The iMac G5 was once a formidable piece of computer hardware. Improbably thin for the time, it packed a 64-bit Motorola PowerPC 970 processor, and had room for a relatively extravagant 2GB RAM.
It was a favourite of developers, sound engineers, and schools. But progress stops for no man – or machine – and this sturdy workhorse has since been relegated to the history books.
Enter Hans Strupat, an Orange County-based Mac enthusiast and tinkerer, who managed to jerry-rig this antiquated all-in-one to house an M1 Mac Mini.
Regular readers will note we recently covered the exploits of Luke Miani, a popular tech YouTuber who shoved an M1 Mac Mini into a 2011 iMac, creating among the first Apple Silicon iMacs. Although impressive, it did have some drawbacks, with the power button and USB/Thunderbolt ports completely inaccessible.
Strupat’s attempt differs slightly. Like Miani, the tinkerer stripped the iMac of its internal components to make room for the logic board and power supply of the M1 Mac Mini. Strupat also used a conversion board to pass video signals from the machine’s HDMI port to the iMac’s 17-inch display.
But this implementation went further still. With a bit of soldering, Strupat connected the M1 to the iMac’s rear-mounted power switch, allowing him to turn the computer off without having to disassemble the entire machine. Extension cables gave him access to the machine’s onboard connectivity, including the built-in Thunderbolt and USB-A ports.
This setup isn’t for the faint of heart, and requires a decent amount of electrical engineering nous – not to mention the courage to required to void the warranty on a brand-new, £800 computer. And on a practical level, it’s not exactly something you’d want to use on a day-to-day basis. The machine’s tiny screen and low 1,680 x 1,050 pixel resolution is far removed from the standards of contemporary display technology.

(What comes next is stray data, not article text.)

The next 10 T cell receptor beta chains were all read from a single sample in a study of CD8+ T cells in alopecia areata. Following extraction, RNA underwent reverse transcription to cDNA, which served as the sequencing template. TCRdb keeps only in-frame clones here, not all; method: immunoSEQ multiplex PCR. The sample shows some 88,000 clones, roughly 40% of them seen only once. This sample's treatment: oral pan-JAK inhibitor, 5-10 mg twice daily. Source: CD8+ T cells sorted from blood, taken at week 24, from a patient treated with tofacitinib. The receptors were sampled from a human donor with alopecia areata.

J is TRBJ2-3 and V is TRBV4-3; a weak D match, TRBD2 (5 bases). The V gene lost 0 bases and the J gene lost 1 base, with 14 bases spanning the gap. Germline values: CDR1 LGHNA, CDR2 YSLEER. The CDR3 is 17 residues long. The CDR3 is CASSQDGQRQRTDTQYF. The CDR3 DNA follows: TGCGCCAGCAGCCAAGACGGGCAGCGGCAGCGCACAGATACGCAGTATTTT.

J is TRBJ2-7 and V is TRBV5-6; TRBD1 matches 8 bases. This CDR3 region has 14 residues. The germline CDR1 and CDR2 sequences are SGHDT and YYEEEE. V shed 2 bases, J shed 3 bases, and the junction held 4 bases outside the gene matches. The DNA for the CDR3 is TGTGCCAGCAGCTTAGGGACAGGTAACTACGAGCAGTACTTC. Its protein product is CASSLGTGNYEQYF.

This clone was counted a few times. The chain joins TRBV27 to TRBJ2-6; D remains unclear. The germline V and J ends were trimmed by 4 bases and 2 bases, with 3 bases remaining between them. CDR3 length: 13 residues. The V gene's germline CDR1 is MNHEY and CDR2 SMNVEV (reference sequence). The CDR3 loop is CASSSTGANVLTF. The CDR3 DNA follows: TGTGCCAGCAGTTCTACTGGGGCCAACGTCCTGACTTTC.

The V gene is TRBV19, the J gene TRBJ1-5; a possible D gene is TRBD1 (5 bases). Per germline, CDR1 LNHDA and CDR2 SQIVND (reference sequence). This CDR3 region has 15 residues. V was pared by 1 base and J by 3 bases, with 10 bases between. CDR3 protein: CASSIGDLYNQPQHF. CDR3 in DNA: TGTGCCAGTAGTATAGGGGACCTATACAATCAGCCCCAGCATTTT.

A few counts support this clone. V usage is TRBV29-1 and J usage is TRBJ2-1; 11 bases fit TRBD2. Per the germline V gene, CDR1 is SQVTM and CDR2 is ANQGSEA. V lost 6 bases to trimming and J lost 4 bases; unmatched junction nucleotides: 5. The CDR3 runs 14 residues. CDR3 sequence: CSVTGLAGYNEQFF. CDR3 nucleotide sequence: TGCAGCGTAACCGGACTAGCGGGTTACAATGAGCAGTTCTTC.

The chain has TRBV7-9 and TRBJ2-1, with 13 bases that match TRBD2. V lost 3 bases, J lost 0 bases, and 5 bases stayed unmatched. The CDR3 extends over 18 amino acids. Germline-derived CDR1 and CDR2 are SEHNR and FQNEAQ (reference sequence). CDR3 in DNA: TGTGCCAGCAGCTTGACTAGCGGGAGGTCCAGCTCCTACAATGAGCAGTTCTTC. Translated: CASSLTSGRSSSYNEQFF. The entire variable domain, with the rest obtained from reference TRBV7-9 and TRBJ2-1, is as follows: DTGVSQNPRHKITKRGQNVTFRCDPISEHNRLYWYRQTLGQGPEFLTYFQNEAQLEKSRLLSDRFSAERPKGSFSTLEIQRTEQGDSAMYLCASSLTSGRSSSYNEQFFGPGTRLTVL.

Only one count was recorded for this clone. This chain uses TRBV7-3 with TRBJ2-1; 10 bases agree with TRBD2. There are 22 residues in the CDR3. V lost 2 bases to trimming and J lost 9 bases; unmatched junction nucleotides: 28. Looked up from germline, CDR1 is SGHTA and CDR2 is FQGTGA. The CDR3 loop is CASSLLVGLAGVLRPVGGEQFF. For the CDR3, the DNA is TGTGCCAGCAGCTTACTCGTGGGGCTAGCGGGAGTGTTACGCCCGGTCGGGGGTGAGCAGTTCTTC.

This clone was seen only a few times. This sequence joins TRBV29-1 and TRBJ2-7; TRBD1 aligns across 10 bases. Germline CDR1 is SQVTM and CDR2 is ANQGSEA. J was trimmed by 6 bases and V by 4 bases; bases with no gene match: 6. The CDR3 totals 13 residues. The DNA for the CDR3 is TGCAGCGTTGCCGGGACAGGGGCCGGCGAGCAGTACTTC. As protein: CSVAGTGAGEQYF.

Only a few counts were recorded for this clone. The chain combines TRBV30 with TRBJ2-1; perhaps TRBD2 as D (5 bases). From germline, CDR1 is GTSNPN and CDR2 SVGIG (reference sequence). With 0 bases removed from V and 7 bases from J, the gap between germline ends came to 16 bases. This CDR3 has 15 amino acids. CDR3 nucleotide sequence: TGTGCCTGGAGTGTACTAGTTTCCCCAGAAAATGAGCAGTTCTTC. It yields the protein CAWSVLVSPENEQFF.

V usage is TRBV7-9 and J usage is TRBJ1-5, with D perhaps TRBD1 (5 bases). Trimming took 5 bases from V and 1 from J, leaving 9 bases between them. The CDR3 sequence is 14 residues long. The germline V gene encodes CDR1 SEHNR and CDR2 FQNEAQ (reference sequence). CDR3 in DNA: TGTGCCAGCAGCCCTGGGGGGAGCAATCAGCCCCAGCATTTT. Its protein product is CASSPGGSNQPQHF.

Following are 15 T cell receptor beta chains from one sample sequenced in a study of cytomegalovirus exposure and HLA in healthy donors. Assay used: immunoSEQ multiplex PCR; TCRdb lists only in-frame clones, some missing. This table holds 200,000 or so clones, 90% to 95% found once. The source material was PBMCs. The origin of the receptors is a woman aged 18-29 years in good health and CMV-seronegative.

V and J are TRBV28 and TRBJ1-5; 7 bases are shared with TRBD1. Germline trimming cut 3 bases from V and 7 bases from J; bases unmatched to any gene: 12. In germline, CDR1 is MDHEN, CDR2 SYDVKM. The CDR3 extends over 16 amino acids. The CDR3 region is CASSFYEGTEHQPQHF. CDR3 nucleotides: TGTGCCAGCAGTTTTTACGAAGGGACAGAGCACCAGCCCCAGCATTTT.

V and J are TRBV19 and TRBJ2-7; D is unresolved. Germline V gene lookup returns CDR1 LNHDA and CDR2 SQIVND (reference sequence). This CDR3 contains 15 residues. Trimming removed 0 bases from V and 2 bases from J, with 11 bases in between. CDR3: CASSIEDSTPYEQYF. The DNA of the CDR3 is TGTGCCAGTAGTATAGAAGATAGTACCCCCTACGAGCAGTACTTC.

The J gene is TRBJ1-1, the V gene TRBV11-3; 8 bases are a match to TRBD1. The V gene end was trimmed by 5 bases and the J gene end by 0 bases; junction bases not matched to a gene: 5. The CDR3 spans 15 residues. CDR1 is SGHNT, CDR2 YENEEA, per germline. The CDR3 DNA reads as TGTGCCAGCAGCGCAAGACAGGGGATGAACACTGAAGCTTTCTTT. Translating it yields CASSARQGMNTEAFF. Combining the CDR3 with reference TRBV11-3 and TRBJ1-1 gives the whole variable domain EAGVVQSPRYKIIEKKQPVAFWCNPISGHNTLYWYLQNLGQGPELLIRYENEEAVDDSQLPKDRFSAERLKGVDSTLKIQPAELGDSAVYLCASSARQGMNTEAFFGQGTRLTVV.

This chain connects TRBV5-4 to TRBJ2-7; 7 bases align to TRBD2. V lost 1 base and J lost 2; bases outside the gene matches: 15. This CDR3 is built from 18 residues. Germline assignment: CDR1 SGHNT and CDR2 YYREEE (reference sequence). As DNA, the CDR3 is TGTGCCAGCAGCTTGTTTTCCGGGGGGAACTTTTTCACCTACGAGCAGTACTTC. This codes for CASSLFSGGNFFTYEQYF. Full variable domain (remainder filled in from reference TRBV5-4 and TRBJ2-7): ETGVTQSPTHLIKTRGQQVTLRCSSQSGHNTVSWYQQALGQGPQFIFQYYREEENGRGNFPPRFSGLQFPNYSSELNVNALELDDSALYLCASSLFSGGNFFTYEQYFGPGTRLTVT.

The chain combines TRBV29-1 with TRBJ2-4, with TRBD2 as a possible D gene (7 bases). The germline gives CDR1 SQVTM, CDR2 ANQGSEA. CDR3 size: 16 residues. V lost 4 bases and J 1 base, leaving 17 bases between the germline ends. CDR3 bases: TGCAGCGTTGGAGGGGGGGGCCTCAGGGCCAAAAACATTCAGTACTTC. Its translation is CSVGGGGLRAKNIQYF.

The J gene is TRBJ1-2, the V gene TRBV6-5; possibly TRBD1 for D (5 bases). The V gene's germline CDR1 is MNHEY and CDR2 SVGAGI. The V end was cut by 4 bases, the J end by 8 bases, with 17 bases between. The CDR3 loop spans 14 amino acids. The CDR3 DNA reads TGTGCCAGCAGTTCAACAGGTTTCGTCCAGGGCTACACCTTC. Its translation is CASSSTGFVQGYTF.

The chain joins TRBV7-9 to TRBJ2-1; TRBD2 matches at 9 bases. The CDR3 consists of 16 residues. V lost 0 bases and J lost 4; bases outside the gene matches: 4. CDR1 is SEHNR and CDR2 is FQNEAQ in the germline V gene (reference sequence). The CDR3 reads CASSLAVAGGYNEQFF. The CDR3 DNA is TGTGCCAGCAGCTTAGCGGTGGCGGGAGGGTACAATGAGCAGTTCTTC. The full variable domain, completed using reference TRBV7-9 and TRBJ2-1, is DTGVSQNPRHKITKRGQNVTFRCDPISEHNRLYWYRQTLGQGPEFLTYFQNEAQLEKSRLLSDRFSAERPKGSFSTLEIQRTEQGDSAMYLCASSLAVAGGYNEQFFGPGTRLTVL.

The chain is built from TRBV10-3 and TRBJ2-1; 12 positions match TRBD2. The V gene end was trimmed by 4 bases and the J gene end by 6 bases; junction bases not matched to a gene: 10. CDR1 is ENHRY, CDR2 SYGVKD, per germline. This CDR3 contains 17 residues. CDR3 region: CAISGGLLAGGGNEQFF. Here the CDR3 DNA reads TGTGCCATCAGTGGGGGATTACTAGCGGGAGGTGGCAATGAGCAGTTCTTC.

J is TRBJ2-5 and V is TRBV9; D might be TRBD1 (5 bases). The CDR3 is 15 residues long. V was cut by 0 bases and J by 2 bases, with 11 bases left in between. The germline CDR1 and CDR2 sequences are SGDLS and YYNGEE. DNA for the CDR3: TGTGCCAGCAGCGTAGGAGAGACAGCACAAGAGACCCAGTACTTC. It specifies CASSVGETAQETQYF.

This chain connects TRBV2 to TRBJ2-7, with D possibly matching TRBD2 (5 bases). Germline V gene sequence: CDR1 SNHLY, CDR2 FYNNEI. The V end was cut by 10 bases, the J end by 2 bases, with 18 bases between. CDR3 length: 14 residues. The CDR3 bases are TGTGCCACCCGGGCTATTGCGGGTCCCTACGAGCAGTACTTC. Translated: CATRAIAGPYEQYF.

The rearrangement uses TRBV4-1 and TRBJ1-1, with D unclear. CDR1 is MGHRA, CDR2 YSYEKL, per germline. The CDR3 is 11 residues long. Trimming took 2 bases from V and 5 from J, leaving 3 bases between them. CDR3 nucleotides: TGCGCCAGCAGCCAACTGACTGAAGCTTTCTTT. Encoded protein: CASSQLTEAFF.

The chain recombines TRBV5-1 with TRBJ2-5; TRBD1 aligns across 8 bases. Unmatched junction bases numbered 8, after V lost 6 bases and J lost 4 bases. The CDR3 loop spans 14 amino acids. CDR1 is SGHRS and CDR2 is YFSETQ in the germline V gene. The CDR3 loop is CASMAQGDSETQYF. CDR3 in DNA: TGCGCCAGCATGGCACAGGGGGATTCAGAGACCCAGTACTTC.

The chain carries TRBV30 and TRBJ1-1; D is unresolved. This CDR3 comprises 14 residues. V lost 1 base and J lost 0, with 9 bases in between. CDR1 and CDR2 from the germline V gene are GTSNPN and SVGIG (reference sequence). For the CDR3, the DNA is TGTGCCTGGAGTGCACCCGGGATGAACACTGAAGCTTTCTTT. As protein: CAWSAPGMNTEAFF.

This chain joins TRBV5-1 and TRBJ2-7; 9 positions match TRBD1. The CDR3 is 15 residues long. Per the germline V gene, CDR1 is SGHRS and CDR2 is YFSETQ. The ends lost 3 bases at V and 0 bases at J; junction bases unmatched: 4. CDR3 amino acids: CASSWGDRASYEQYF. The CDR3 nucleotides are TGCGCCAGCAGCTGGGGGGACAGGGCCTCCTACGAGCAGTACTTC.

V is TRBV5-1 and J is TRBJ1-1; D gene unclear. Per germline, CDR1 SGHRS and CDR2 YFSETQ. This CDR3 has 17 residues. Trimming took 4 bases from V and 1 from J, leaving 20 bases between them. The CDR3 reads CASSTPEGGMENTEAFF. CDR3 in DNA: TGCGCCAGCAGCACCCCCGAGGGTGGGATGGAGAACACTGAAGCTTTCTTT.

Still, for a proof of concept, it’s pretty neat.
Sold between 2004 and 2006, the G5 iMac has proven itself weirdly well suited to experimental (potentially warranty-voiding) hardware experimentation. As is the case with a lot of computer hardware from that era, it suffers from the dreaded “capacitor plague”. Over time, the electrolytic capacitors that regulate electrical flow within the PSU and logic board will start to leak, spilling their corrosive contents onto the surroundings.
This fluid literally eats away at the printed circuit board underneath, as well as any other nearby surface-mounted components. In some cases, it’s possible to remove the spilled fluid with a splash of isopropyl alcohol and replace the faulty capacitors with some handy soldering work. In other cases, the damage is too severe. And while this has been bad news for collectors of retro Apple kit, it does allow creatively-minded techies to repurpose the dead machines for other, more novel projects.
The “capacitor plague” wasn’t limited to the G5 either. Early Mac computers – particularly those produced in the late 1980s and early 1990s – were notorious for it. With that in mind, it’s only a matter of time until someone tries to shove an M1 into the guts of a Macintosh Color Classic. ®
source: The Register